And when children aged 3 and 4 play at driving we don't worry about their later driving habits, anxiously trying to teach them safe following distances.
Nor should we engage children that age with the reality of real gun safety when they're playing at shooting each other, or imaginary baddies.
Kyle MacDonald: Why it's so Hard to Accept Change
Human nature is such that we all have a tendency to consider our way of doing things as the right way. Others and difference are wrong by default.
However, we all grow up, learn, evolve and move away from what we know. But it can be very hard to shift our thinking.
Cultures grow up in the same ways and in many ways it has felt like the current political climate, certainly in the west, has been one of regressing: not moving forward.
If you've been foolish enough to wander into the comments sections of any political blog site it's hard not to be shocked by the degree of vehemence, the intensity of the righteousness.
Kyle MacDonald: How to Manage your Inner Critic
Human beings are hopeless when we're first born. Completely useless.
Horses can stand up within minutes of coming into the world, and most mammals can at least move around on their own.
Human beings are only good at one thing: soaking up our environment.
Our ability to learn is our biggest asset, and all that learning happens in the context of relationships in which we grow, and hopefully, are nurtured.
Kyle MacDonald: Everything you Know About Depression is Wrong
At various times in my life I've been pretty seduced by conspiracy theories.
I was a big fan of the original "X-Files" and Mulder's constant search for the truth that was "out there" - and always just eluding him.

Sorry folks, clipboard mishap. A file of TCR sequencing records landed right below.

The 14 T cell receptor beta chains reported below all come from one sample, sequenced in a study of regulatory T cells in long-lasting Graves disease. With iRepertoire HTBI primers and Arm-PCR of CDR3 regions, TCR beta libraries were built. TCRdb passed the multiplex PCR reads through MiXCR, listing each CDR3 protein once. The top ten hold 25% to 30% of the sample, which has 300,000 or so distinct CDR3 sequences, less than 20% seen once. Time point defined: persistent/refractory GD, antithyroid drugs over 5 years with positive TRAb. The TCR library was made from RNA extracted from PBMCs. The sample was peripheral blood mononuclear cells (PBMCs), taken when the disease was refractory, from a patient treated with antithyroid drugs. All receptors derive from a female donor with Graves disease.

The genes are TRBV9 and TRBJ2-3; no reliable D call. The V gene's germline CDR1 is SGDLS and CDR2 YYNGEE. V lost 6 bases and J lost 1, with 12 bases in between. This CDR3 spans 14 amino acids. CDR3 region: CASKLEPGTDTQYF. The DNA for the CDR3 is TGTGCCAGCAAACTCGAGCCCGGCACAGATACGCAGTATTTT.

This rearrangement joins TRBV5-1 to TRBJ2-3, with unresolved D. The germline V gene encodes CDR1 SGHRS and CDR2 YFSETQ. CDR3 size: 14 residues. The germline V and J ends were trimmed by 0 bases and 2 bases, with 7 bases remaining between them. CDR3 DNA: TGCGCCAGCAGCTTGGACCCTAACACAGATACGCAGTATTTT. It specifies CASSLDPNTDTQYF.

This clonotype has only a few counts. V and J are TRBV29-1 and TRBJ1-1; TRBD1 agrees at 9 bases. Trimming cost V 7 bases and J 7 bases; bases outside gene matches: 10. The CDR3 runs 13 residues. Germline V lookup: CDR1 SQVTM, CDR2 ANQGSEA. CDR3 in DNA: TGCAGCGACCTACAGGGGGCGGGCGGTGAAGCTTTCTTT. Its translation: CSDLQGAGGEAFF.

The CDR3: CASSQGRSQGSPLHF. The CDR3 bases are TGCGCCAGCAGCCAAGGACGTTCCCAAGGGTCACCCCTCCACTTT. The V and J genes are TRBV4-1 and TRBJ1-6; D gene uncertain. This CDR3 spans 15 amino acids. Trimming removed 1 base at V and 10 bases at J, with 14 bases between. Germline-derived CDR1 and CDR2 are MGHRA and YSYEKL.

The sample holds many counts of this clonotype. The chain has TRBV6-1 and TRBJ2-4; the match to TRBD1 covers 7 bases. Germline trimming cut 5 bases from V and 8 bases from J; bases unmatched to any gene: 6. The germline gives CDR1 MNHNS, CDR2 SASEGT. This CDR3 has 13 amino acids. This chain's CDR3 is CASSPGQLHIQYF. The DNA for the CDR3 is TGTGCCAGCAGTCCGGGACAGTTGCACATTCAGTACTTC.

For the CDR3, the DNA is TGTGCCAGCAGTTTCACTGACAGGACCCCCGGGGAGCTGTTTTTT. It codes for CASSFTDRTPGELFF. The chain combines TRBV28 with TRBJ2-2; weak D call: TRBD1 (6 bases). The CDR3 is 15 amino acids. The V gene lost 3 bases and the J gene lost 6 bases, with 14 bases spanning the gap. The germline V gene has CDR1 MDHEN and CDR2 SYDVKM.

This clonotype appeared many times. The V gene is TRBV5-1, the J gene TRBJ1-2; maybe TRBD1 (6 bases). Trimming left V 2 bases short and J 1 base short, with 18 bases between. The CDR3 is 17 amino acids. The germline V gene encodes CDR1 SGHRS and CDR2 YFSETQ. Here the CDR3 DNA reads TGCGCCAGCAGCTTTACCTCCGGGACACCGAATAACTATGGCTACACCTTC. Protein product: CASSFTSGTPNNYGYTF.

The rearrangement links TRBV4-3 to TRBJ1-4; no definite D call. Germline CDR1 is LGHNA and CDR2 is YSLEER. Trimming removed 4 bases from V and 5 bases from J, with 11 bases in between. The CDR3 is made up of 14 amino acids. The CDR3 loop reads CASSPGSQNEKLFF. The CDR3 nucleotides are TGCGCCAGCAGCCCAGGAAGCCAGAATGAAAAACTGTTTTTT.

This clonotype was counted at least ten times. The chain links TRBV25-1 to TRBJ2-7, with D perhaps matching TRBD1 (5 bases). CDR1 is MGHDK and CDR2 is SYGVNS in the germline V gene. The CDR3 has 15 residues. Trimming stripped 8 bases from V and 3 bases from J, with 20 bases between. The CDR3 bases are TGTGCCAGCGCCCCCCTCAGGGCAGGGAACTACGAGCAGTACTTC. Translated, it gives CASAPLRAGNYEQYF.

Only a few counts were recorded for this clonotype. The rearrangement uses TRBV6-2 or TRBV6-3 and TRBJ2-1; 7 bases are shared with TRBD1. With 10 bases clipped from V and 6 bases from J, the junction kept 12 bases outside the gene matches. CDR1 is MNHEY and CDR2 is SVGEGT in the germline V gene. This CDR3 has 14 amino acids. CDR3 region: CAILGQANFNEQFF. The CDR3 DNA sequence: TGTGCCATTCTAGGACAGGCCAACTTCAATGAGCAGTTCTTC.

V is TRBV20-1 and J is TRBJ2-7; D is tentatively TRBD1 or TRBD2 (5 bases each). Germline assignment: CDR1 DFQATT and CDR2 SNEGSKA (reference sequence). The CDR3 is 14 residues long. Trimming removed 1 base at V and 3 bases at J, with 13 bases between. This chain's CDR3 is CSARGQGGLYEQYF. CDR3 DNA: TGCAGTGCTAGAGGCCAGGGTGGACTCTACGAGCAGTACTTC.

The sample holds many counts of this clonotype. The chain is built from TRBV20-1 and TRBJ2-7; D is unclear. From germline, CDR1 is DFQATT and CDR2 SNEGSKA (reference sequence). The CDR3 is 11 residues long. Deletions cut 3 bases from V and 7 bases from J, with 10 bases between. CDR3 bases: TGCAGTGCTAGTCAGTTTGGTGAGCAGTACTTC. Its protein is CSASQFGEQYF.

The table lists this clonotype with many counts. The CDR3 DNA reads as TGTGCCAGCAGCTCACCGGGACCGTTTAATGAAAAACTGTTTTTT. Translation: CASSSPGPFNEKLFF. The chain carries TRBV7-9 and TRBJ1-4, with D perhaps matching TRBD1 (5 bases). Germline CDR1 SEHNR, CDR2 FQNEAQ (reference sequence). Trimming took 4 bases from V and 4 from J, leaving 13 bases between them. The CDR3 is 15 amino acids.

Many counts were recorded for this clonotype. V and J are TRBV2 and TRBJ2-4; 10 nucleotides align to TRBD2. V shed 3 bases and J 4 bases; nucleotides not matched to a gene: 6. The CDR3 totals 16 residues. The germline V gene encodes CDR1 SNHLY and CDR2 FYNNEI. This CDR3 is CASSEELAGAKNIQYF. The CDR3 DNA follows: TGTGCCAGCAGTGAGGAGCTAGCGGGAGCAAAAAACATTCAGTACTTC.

Now that I'm somewhat more jaded - or realistic - I realise the truth is more likely to be driven by the pursuit of money than some grand conspiracy.
Kyle MacDonald: The Big Issue With Rugby Everybody Ignores
I have to admit to having always been a rugby tragic. I even keep paying good money to watch the Blues play year after year.
I'm old enough to be slightly bemused by wearing jandals and shorts to their first home game each year, as I will be this Friday.
I also remember having a mild existential crisis when I realised the entire All Black squad was younger than me. Some part of you realises (albeit irrationally) that dream is now finally and irrevocably gone.
But recently I've been feeling even older, as I look at these wonderful athletes and marvel at how young they are and how much the game, our culture, and times have changed
Kyle MacDonald: How Many Mass Shooters Have Mental Health Issues?
Last week's horrific mass shooting at Marjory Stoneman Douglas High School in Parkland, Florida set off what is now a sadly predictable flurry of public responses.
Thoughts and prayers, followed by calls for gun control, while the White House once more looked to blame "mental illness" for the tragic series of events.
But is the terrible trend of mass shootings and gun violence in the US associated with mental illness? Are the individuals who carry out these deeds mad, or just bad?